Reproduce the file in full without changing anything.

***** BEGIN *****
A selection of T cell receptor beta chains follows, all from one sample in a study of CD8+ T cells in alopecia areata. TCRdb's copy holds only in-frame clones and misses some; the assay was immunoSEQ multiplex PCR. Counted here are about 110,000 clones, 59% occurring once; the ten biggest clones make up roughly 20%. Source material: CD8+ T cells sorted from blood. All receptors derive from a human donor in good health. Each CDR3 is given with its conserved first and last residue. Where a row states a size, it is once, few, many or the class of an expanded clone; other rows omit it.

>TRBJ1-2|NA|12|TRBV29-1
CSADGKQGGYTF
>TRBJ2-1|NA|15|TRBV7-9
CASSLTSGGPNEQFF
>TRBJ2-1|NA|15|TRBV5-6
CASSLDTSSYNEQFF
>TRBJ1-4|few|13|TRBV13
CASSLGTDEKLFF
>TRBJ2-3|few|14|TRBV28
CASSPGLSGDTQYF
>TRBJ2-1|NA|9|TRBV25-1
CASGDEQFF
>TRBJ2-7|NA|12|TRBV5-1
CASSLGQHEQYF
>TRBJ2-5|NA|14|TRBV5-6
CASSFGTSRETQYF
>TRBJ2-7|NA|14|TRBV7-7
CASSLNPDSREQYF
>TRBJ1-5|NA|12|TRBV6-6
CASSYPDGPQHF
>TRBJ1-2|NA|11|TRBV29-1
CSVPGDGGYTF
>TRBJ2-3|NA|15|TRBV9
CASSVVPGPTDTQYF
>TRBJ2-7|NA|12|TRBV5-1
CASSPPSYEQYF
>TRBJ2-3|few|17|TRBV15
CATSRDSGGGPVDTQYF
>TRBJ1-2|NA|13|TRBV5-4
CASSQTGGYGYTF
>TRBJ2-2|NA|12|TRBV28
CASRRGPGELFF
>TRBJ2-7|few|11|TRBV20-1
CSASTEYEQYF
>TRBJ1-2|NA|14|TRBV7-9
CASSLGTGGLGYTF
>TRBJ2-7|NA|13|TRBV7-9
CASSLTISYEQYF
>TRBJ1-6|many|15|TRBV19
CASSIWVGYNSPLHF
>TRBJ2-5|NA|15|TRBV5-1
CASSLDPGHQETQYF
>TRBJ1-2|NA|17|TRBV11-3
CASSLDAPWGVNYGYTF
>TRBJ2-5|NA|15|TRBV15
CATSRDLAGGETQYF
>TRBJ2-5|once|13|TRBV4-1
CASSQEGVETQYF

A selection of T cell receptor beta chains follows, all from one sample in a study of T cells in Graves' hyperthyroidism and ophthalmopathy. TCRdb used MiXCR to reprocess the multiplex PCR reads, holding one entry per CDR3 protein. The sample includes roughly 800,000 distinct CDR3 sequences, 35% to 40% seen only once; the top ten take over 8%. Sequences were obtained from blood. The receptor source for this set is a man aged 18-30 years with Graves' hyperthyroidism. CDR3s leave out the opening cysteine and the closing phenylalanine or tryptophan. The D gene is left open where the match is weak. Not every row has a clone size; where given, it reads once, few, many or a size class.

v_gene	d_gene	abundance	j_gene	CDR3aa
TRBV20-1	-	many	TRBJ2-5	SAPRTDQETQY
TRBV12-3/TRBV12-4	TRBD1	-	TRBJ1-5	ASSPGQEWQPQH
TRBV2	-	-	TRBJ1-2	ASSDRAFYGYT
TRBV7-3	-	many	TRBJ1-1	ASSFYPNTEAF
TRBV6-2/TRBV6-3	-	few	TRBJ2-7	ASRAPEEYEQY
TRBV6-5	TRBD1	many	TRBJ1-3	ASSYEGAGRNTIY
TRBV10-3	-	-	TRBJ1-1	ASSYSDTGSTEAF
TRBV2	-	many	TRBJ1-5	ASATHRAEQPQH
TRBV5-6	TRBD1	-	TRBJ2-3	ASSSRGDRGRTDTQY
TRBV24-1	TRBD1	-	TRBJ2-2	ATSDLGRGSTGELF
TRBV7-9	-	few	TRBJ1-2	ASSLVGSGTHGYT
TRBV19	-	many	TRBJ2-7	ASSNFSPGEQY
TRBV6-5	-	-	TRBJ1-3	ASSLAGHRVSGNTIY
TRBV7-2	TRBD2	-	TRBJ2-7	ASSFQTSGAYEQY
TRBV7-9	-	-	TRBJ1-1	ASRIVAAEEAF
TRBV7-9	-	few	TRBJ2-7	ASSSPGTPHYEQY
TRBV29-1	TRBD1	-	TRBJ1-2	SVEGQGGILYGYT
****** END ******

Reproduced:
A selection of T cell receptor beta chains follows, all from one sample in a study of CD8+ T cells in alopecia areata. TCRdb's copy holds only in-frame clones and misses some; the assay was immunoSEQ multiplex PCR. Counted here are about 110,000 clones, 59% occurring once; the ten biggest clones make up roughly 20%. Source material: CD8+ T cells sorted from blood. All receptors derive from a human donor in good health. Each CDR3 is given with its conserved first and last residue. Where a row states a size, it is once, few, many or the class of an expanded clone; other rows omit it.

>TRBJ1-2|NA|12|TRBV29-1
CSADGKQGGYTF
>TRBJ2-1|NA|15|TRBV7-9
CASSLTSGGPNEQFF
>TRBJ2-1|NA|15|TRBV5-6
CASSLDTSSYNEQFF
>TRBJ1-4|few|13|TRBV13
CASSLGTDEKLFF
>TRBJ2-3|few|14|TRBV28
CASSPGLSGDTQYF
>TRBJ2-1|NA|9|TRBV25-1
CASGDEQFF
>TRBJ2-7|NA|12|TRBV5-1
CASSLGQHEQYF
>TRBJ2-5|NA|14|TRBV5-6
CASSFGTSRETQYF
>TRBJ2-7|NA|14|TRBV7-7
CASSLNPDSREQYF
>TRBJ1-5|NA|12|TRBV6-6
CASSYPDGPQHF
>TRBJ1-2|NA|11|TRBV29-1
CSVPGDGGYTF
>TRBJ2-3|NA|15|TRBV9
CASSVVPGPTDTQYF
>TRBJ2-7|NA|12|TRBV5-1
CASSPPSYEQYF
>TRBJ2-3|few|17|TRBV15
CATSRDSGGGPVDTQYF
>TRBJ1-2|NA|13|TRBV5-4
CASSQTGGYGYTF
>TRBJ2-2|NA|12|TRBV28
CASRRGPGELFF
>TRBJ2-7|few|11|TRBV20-1
CSASTEYEQYF
>TRBJ1-2|NA|14|TRBV7-9
CASSLGTGGLGYTF
>TRBJ2-7|NA|13|TRBV7-9
CASSLTISYEQYF
>TRBJ1-6|many|15|TRBV19
CASSIWVGYNSPLHF
>TRBJ2-5|NA|15|TRBV5-1
CASSLDPGHQETQYF
>TRBJ1-2|NA|17|TRBV11-3
CASSLDAPWGVNYGYTF
>TRBJ2-5|NA|15|TRBV15
CATSRDLAGGETQYF
>TRBJ2-5|once|13|TRBV4-1
CASSQEGVETQYF

A selection of T cell receptor beta chains follows, all from one sample in a study of T cells in Graves' hyperthyroidism and ophthalmopathy. TCRdb used MiXCR to reprocess the multiplex PCR reads, holding one entry per CDR3 protein. The sample includes roughly 800,000 distinct CDR3 sequences, 35% to 40% seen only once; the top ten take over 8%. Sequences were obtained from blood. The receptor source for this set is a man aged 18-30 years with Graves' hyperthyroidism. CDR3s leave out the opening cysteine and the closing phenylalanine or tryptophan. The D gene is left open where the match is weak. Not every row has a clone size; where given, it reads once, few, many or a size class.

v_gene	d_gene	abundance	j_gene	CDR3aa
TRBV20-1	-	many	TRBJ2-5	SAPRTDQETQY
TRBV12-3/TRBV12-4	TRBD1	-	TRBJ1-5	ASSPGQEWQPQH
TRBV2	-	-	TRBJ1-2	ASSDRAFYGYT
TRBV7-3	-	many	TRBJ1-1	ASSFYPNTEAF
TRBV6-2/TRBV6-3	-	few	TRBJ2-7	ASRAPEEYEQY
TRBV6-5	TRBD1	many	TRBJ1-3	ASSYEGAGRNTIY
TRBV10-3	-	-	TRBJ1-1	ASSYSDTGSTEAF
TRBV2	-	many	TRBJ1-5	ASATHRAEQPQH
TRBV5-6	TRBD1	-	TRBJ2-3	ASSSRGDRGRTDTQY
TRBV24-1	TRBD1	-	TRBJ2-2	ATSDLGRGSTGELF
TRBV7-9	-	few	TRBJ1-2	ASSLVGSGTHGYT
TRBV19	-	many	TRBJ2-7	ASSNFSPGEQY
TRBV6-5	-	-	TRBJ1-3	ASSLAGHRVSGNTIY
TRBV7-2	TRBD2	-	TRBJ2-7	ASSFQTSGAYEQY
TRBV7-9	-	-	TRBJ1-1	ASRIVAAEEAF
TRBV7-9	-	few	TRBJ2-7	ASSSPGTPHYEQY
TRBV29-1	TRBD1	-	TRBJ1-2	SVEGQGGILYGYT